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Celebrating Beethoven's 250th Birthday

Auckland Philharmonia Orchestra (APO) is celebrating Beethoven’s 250th birthday with a series of concerts and events from Sunday 15 March to Sunday 29 March, at the Auckland Town Hall.

“The APO’s Beethoven 250 concert season is part of Auckland Arts Festival 2020,” says Auckland Arts Festival Artistic Director Jonathan Bielski. “It’s a festival within a festival, celebrating one of the most loved composers of all time.”

2pm, Sunday 15 March: Beethoven’s Big Birthday Bash, Auckland Town Hall

“Beethoven 250 begins with Beethoven’s Big Birthday Bash,” says APO Chief Executive Barbara Glaser.

“The concert will feature amateur musicians and singers, performing with Auckland’s only professional orchestra, at the Auckland Town Hall.”

This community orchestra and choir will perform the ‘Ode to Joy’, from Beethoven’s Ninth Symphony and passages from his Fifth Symphony. The music has been specially arranged by APO Communities Composer Ryan Youens.

“The arrangement will enable musicians of all ages and skill levels to experience the joy of performing Beethoven,” says APO Music Director Giordano Bellincampi, who will conduct the performance.

“The ‘Big Birthday Bash’ is a fun way to kick off Beethoven 250, which features something the APO has never done before, perform a full Beethoven symphony cycle.”

“This is a huge challenge and we’re excited about sharing the genius of Beethoven with Auckland.”
Admission to Beethoven’s Big Birthday Bash is free. The performance can also be seen live, for free, on the Auckland Live Digital Stage in Aotea Square, next to the Auckland Town Hall.

Sunday 21 March to Sunday 29 March: Beethoven’s nine symphonies, Auckland Town Hall

7.30pm, Sunday 21 March: The Classicist – Symphonies No.1, No.2, & No.3 ‘Eroica’
Beethoven begins his First Symphony with a chord never heard at the start of a symphony. Something new is coming, but not yet. His first two symphonies fit within the mould created by Haydn and Mozart. Then, in Symphony No.3, Beethoven shatters the mould, with a symphony on a scale never heard before. This is where Beethoven begins to reshape music.

7.30pm, Tuesday 24 March: The Romantic – Symphonies No.4 & No.5
After the ‘Eroica’, Beethoven returns to his classical roots with his cheerful and energetic Fourth Symphony. He follows this with the powerful and intense Fifth Symphony, beginning with one of the most famous pieces of music ever written.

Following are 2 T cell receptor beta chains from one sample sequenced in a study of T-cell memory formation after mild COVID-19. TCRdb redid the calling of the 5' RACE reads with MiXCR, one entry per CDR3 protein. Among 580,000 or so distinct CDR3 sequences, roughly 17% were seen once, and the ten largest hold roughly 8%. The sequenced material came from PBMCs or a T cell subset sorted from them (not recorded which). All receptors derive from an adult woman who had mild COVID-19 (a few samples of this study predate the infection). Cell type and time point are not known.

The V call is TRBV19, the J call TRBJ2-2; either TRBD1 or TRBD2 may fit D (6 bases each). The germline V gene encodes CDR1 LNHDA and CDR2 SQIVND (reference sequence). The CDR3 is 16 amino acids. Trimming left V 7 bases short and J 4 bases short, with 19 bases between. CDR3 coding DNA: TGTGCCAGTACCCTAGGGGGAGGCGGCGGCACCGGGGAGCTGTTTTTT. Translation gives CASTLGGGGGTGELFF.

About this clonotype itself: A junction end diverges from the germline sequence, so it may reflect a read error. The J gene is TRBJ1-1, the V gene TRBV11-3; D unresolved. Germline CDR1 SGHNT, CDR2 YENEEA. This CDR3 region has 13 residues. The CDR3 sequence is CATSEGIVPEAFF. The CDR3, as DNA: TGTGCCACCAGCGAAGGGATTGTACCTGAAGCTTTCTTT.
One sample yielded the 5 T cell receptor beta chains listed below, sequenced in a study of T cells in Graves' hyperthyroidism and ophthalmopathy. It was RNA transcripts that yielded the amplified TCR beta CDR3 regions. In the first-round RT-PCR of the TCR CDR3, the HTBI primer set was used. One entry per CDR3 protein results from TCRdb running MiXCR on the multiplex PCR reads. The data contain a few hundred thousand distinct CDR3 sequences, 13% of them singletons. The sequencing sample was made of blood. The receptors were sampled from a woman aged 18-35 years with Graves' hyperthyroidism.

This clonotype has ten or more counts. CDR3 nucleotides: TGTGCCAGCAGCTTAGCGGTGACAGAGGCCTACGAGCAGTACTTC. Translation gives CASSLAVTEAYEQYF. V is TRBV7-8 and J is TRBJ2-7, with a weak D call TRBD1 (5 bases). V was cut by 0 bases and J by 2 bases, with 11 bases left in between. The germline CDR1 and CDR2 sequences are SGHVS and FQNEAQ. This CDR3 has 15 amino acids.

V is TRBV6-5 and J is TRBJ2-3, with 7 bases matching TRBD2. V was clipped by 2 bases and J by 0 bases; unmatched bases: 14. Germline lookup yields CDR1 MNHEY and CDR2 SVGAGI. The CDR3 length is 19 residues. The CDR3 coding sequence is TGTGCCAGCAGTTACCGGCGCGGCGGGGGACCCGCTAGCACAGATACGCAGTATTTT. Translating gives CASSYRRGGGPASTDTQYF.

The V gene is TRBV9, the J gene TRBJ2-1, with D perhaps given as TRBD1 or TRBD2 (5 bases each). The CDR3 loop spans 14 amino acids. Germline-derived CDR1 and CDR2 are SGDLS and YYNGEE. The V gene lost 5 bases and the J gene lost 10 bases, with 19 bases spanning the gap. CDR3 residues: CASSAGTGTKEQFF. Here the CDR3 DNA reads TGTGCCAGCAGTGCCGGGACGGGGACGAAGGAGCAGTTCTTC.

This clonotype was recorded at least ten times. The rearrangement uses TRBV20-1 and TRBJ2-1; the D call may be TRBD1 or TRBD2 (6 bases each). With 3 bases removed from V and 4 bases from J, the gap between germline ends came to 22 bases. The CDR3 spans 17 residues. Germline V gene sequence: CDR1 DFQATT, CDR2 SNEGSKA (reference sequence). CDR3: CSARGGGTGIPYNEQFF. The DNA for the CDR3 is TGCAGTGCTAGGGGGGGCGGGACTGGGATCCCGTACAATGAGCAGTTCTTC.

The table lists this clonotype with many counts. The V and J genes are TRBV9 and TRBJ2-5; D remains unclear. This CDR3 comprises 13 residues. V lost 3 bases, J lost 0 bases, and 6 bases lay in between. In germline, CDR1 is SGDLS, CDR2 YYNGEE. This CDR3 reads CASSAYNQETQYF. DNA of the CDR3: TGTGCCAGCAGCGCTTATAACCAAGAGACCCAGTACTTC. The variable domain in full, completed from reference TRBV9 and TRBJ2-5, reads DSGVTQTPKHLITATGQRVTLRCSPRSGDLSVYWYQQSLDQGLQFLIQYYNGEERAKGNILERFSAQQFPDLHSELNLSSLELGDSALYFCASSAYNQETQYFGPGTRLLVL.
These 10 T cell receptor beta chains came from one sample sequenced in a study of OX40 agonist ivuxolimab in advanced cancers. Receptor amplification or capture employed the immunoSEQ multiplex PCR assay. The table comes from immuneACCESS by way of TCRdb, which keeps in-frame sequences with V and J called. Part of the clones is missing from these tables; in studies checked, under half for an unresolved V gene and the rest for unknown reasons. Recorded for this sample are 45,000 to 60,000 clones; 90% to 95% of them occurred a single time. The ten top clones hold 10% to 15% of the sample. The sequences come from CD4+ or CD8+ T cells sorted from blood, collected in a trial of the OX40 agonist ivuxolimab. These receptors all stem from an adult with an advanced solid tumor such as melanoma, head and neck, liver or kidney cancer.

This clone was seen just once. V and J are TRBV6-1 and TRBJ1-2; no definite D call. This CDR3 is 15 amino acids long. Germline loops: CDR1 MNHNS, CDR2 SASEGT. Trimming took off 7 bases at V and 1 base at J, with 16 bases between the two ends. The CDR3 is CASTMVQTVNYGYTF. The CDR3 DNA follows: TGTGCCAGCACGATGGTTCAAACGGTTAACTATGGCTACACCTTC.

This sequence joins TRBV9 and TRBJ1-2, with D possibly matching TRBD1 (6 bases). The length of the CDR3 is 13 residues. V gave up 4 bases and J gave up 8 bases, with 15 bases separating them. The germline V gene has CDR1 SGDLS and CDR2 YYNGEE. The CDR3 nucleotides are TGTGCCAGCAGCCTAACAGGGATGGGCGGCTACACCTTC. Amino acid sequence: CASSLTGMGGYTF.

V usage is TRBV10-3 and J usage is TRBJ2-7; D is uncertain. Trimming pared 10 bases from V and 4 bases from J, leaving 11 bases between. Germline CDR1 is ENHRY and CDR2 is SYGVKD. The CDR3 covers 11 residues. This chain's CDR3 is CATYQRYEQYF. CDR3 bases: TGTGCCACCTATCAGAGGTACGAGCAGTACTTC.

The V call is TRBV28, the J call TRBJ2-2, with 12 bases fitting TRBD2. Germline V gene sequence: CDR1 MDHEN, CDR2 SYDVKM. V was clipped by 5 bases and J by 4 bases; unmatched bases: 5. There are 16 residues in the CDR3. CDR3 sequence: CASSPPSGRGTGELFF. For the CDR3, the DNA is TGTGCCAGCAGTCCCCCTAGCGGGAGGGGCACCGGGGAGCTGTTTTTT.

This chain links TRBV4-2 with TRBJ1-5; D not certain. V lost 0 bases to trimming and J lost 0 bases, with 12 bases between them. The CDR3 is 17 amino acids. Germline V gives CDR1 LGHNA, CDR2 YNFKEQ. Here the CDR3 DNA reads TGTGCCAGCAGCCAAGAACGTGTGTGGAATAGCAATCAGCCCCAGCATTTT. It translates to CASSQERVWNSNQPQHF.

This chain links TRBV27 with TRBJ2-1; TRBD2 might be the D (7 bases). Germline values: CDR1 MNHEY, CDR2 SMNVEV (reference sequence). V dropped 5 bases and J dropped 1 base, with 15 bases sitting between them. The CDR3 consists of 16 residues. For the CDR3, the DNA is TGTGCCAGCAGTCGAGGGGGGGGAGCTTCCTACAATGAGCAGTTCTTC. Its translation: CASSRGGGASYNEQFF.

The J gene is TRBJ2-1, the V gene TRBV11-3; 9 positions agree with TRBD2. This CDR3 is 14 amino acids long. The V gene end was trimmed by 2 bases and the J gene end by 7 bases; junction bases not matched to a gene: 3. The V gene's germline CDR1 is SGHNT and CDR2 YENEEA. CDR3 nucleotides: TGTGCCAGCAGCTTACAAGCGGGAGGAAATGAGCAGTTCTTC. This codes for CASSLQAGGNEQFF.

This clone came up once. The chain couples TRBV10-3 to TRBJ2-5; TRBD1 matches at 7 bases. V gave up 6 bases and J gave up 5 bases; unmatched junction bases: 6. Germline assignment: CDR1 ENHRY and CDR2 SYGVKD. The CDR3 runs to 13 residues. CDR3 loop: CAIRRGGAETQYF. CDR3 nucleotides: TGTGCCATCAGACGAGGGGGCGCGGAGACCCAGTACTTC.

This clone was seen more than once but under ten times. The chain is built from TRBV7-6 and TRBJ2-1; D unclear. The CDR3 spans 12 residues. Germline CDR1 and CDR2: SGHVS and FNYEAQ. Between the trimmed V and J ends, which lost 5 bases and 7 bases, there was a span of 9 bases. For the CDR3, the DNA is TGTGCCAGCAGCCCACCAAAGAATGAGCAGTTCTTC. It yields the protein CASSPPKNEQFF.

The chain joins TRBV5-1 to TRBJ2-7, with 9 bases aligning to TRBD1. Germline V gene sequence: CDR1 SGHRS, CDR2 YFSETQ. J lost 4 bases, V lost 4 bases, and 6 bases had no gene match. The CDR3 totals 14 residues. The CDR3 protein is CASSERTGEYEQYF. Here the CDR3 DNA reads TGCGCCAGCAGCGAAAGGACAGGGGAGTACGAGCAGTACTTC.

7.30pm, Thursday 26 March: The Revolutionary – Symphonies No.6 ‘Pastoral’ & No.7
As Beethoven became deaf, the music he missed most was birdsong. His Sixth Symphony is an affectionate picture of the countryside and nature, known as the ‘Pastoral Symphony.’ His Seventh Symphony is about rhythm. This symphony skips and springs like a dance.

5pm, Sunday 29 March: The Radical – Symphonies No.8 & No.9
Beethoven’s Eighth Symphony was his shortest, full of life and humour. It’s followed by his epic final symphony, considered one of the supreme achievements in western music.
The APO is joined by four great singers for the performance of Beethoven’s Ninth Symphony – soprano Madeleine Pierard, mezzo Kristin Darragh, tenor Amitai Pati and bass-baritone Teddy Tahu Rhodes. They will sing with an ensemble choir that includes members of the NZ Chamber Choir, NZ Youth Choir and the NZ Secondary Students’ Choir.

The Radical concert will be livestreamed on the APO website and Facebook page. It will also be screened LIVE, and free, on the Auckland Live Digital Stage in Aotea Square, next to the Auckland Town Hall.

Monday 23 March to Friday 27 March: Ludwig Reflected, Concert Chamber, Auckland Town Hall 

APO has commissioned new music, inspired by Beethoven, to be played by the APO Young Achievers – aspiring young musicians. These new works, by New Zealand composers, will be performed on days between the Beethoven symphony concerts. Ludwig Reflected events are free and include a guest speaker talking about the fascinating life and times of Beethoven.